Saturday, February 23, 2008

ACEOs

So the other day, I got lured into reading this loooonnnggg thread in the Etsy forums about ACEOs. Those are "Artist Card Editions and Originals"-- little artworks 2.5 x 3.5 inches. People collect them and trade them; you can keep them in albums to show off, or display them on little easels, or even just frame them. It makes affordable original art available for the vast majority of people who can't drop a few hundred dollars for a painting-- most of them cost between $5-$15, less for limited edition prints and sometimes more for very elaborate pieces.


The only rule is the measurements: everything else about them is open to negotiation, so all kinds of materials get used--wood, glass, fabric, felt, metal...or paper, of course. Lots of artists find it very freeing to try something in small format. For me, 2.5 x 3.5 seems like a large format, but still represents a chance to try something different, so I took a running leap and hopped onto the bandwagon.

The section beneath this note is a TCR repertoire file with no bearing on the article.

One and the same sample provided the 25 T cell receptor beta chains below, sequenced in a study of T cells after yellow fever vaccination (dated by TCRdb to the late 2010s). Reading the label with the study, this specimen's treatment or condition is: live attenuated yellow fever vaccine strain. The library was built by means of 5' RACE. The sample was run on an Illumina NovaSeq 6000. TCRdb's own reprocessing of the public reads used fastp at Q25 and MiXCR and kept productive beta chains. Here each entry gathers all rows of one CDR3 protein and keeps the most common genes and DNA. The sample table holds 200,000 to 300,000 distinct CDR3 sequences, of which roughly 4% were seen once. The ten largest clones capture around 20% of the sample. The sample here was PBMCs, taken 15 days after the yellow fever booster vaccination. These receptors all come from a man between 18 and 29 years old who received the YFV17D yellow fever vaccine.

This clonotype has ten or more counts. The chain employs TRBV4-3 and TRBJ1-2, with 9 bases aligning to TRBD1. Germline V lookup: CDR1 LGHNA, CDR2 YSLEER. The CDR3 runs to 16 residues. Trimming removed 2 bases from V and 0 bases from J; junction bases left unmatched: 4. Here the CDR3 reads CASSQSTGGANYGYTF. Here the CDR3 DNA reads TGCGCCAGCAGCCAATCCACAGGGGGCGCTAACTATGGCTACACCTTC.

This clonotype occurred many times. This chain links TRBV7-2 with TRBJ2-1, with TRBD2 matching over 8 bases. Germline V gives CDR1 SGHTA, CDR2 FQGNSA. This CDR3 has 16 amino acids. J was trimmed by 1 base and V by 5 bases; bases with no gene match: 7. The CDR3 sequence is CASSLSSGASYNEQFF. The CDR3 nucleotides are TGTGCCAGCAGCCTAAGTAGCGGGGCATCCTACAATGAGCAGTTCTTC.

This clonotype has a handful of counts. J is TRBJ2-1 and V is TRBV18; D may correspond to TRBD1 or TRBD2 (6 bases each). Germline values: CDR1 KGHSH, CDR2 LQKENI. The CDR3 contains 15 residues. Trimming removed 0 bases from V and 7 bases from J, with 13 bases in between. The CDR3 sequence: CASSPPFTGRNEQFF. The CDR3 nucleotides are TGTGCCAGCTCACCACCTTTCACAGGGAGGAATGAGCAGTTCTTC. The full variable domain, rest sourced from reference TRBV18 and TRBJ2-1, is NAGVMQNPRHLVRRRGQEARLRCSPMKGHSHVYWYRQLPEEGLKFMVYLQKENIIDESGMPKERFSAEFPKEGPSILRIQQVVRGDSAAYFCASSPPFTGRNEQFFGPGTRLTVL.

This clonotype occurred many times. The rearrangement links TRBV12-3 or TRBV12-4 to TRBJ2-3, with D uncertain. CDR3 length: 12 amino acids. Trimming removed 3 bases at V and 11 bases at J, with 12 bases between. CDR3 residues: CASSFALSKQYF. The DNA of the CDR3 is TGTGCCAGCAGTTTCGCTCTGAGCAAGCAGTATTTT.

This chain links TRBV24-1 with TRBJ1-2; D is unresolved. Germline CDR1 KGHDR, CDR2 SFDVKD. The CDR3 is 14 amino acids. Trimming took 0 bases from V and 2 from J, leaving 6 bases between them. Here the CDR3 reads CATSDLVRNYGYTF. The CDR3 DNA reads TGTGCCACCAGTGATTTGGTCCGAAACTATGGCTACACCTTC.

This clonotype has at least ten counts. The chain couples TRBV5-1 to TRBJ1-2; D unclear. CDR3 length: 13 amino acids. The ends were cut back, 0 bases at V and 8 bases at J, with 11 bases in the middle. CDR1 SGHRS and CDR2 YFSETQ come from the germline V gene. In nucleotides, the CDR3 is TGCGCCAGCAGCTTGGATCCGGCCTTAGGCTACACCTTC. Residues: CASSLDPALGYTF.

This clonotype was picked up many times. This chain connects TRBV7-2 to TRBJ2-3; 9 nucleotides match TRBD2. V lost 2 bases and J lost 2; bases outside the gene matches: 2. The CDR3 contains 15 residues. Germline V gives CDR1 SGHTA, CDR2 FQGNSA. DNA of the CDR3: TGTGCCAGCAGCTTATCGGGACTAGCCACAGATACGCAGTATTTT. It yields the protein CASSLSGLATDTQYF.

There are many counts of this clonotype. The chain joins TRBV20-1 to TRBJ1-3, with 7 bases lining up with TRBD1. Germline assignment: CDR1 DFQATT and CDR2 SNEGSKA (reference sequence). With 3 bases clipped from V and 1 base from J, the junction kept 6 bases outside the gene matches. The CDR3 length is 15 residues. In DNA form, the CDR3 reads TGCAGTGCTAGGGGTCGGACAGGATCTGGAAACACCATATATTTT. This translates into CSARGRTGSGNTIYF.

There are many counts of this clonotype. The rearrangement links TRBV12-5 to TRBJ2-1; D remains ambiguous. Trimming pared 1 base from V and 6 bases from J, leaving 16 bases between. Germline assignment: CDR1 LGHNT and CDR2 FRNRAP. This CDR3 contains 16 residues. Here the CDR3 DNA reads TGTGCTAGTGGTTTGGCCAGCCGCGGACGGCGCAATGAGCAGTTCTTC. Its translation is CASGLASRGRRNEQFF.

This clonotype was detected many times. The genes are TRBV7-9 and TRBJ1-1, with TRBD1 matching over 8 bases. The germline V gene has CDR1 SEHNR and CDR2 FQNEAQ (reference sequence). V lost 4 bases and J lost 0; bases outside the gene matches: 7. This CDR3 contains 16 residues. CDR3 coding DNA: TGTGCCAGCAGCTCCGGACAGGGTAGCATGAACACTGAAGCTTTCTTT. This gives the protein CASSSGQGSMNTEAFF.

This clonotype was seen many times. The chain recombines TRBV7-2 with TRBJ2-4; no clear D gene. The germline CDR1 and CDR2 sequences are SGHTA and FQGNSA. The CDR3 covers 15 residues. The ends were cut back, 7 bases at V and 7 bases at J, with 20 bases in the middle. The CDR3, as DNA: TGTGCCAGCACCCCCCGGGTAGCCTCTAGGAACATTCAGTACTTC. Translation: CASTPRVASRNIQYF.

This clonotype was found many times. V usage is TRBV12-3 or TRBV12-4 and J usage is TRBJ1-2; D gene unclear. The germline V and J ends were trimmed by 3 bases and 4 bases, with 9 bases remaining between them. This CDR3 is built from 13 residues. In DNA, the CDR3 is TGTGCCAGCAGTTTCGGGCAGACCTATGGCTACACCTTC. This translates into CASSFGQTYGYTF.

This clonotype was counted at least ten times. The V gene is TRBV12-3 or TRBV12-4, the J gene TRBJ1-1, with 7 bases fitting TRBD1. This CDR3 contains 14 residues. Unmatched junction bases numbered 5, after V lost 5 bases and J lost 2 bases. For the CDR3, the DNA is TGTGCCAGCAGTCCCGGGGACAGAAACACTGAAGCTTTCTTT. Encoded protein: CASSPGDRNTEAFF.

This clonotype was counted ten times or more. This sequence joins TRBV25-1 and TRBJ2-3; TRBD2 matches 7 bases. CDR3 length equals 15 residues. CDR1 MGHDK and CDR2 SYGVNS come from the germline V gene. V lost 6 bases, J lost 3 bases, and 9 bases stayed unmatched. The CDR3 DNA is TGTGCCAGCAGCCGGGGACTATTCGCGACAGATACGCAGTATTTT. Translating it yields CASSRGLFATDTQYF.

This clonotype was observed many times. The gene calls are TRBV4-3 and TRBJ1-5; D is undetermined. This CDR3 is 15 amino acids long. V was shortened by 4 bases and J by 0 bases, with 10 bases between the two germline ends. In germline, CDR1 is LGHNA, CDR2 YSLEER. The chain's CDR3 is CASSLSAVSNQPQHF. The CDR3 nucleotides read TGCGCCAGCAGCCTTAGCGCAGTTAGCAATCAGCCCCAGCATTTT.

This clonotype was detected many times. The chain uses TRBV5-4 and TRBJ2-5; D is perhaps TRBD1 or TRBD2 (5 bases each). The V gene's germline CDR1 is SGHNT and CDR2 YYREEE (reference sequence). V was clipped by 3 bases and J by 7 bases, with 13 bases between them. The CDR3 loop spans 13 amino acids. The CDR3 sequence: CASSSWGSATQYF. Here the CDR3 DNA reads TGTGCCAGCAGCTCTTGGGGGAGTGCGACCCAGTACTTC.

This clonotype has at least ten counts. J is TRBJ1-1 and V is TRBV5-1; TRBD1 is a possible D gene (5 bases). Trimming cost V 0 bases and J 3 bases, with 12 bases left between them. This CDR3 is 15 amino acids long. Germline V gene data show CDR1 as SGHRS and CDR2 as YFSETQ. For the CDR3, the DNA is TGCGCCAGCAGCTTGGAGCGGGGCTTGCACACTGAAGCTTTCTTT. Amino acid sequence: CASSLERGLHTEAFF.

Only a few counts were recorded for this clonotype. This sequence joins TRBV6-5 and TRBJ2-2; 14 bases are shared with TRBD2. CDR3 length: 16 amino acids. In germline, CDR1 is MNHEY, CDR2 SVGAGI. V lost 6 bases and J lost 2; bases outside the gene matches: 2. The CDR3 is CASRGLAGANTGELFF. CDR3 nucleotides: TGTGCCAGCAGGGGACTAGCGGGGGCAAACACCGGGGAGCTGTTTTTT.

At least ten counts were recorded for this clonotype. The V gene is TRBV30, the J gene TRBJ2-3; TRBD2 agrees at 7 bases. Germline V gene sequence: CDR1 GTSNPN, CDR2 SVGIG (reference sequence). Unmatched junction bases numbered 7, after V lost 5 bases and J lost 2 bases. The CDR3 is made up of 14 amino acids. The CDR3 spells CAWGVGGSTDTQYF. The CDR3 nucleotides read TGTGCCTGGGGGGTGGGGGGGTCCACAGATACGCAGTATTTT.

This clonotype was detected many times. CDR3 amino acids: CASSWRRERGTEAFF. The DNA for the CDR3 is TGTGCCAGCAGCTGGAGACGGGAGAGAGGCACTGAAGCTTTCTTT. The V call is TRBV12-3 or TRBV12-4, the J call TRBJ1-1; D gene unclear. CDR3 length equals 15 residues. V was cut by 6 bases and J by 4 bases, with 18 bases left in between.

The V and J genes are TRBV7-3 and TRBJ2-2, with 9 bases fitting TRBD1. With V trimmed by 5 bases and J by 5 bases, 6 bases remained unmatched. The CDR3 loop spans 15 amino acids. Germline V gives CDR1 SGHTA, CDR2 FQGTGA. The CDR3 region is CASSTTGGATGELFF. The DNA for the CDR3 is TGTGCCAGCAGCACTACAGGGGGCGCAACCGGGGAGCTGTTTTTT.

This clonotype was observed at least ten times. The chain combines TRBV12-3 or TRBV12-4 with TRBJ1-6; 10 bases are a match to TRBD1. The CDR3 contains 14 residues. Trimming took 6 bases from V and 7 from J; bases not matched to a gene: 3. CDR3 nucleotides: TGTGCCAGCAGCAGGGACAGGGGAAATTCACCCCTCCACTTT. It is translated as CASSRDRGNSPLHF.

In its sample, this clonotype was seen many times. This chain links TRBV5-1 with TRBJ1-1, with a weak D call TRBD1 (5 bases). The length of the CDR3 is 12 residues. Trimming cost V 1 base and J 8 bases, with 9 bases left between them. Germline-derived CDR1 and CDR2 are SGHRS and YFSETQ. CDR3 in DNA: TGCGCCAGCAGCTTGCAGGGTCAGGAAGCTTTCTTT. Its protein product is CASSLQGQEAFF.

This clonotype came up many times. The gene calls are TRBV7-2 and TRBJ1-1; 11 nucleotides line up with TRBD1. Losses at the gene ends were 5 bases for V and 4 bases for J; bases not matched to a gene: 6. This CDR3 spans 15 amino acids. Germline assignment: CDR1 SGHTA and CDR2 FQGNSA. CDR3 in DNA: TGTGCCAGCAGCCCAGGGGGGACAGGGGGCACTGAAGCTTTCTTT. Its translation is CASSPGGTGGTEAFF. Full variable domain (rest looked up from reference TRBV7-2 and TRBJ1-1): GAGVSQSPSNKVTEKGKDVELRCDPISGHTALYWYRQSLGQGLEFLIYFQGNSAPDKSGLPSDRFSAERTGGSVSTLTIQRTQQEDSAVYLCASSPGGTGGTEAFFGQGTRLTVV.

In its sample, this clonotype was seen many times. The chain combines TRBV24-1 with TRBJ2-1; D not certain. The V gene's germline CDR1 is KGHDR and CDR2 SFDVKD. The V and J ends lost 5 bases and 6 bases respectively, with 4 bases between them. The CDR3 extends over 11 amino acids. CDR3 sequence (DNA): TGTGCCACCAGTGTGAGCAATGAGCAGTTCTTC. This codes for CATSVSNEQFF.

This (above) is my first one! Yes, more Chekov. What can I say, I like Chekov. It was really a nice change to have so much room to work with. Plus it was a novel experience to do the calligraphy and then have the thing be done. Usually the calligraphy is at the beginning, and then I still have to spend two weeks varnishing the piece and assembling it before I can show it off.




Here's my second one. I was listening to the Saturday morning old-time music shows on our local community radio station (WFHB, here: take a listen), and one song using a little snippet of Frankie and Johnnie came on. That, together with my drip paper, resulted in this one. I got to use a different nib than just my beloved crowquill, too!



Yes, I AM quite pleased with myself. Thank you for noticing!
I have a plan to make one ACEO from each piece of paper I dye from now on.

3 comments:

Distressing Delilah said...

Those are great for just starting!

High Desert Diva said...

Lookin' good!

One thing I've found is that since most people can't do calligraphy, they don't notice when there's a mistake (or when one needs more practice with a different nib)

I'm trying to learn to keep my calligraphy mistakes a secret....
shhhh...don't tell :-)

Janice said...

Lovely, I like that you're using text. Here's to many more.